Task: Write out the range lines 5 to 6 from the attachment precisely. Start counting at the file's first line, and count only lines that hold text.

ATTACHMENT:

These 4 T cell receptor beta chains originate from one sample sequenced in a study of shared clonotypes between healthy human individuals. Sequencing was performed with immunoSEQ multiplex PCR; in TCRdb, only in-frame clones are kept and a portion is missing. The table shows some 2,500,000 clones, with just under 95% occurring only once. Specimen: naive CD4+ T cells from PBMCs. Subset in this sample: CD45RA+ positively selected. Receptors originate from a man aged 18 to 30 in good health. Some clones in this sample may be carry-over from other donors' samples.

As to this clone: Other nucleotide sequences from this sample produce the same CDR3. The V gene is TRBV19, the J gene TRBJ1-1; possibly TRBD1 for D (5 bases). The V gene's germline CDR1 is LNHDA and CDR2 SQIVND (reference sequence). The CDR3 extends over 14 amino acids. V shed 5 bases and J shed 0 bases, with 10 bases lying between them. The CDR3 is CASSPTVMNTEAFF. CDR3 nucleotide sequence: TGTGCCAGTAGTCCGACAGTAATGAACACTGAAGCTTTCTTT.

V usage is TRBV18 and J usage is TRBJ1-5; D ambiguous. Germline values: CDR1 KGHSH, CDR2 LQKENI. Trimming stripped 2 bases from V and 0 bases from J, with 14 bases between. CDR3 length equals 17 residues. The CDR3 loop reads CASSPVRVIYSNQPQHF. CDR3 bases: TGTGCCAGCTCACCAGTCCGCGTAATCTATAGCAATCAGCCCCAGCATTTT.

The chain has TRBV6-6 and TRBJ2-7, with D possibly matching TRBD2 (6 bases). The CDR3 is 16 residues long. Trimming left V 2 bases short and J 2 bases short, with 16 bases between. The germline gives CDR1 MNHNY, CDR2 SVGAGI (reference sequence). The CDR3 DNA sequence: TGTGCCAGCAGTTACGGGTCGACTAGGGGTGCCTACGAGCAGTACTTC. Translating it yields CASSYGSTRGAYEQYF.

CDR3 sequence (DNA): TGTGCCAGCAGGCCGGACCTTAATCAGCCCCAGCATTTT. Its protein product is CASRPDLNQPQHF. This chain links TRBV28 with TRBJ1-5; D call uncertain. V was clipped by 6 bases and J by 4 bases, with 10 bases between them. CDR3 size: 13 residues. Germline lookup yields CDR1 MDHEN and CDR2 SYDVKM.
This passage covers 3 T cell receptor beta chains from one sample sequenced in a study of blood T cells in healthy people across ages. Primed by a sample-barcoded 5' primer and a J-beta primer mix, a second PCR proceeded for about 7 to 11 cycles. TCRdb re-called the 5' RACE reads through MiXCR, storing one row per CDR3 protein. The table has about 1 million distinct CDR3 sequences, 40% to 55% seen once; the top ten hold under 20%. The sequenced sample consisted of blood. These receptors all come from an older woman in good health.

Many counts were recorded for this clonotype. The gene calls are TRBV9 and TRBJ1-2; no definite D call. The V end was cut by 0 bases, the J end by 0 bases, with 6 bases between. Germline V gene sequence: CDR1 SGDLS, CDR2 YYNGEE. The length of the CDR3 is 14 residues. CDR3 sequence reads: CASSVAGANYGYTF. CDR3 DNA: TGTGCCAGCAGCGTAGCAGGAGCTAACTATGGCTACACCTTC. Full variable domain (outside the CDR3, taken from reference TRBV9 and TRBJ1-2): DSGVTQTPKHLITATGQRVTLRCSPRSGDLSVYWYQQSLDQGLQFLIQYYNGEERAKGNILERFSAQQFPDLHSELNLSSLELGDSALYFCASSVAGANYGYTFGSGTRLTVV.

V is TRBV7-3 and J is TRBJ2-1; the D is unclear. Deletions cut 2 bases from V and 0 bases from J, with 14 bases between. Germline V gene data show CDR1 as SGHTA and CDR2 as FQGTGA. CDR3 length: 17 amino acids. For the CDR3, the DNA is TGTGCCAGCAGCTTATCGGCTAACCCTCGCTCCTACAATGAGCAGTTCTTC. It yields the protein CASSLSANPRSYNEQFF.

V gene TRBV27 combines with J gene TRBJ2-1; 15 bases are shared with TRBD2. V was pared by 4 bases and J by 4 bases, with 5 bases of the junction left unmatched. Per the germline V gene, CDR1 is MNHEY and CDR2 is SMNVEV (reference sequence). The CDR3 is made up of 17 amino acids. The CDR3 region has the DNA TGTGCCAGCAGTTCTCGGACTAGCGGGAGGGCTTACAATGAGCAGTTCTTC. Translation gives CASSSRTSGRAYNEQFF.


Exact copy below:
CDR3 sequence (DNA): TGTGCCAGCAGGCCGGACCTTAATCAGCCCCAGCATTTT. Its protein product is CASRPDLNQPQHF. This chain links TRBV28 with TRBJ1-5; D call uncertain. V was clipped by 6 bases and J by 4 bases, with 10 bases between them. CDR3 size: 13 residues. Germline lookup yields CDR1 MDHEN and CDR2 SYDVKM.
This passage covers 3 T cell receptor beta chains from one sample sequenced in a study of blood T cells in healthy people across ages. Primed by a sample-barcoded 5' primer and a J-beta primer mix, a second PCR proceeded for about 7 to 11 cycles. TCRdb re-called the 5' RACE reads through MiXCR, storing one row per CDR3 protein. The table has about 1 million distinct CDR3 sequences, 40% to 55% seen once; the top ten hold under 20%. The sequenced sample consisted of blood. These receptors all come from an older woman in good health.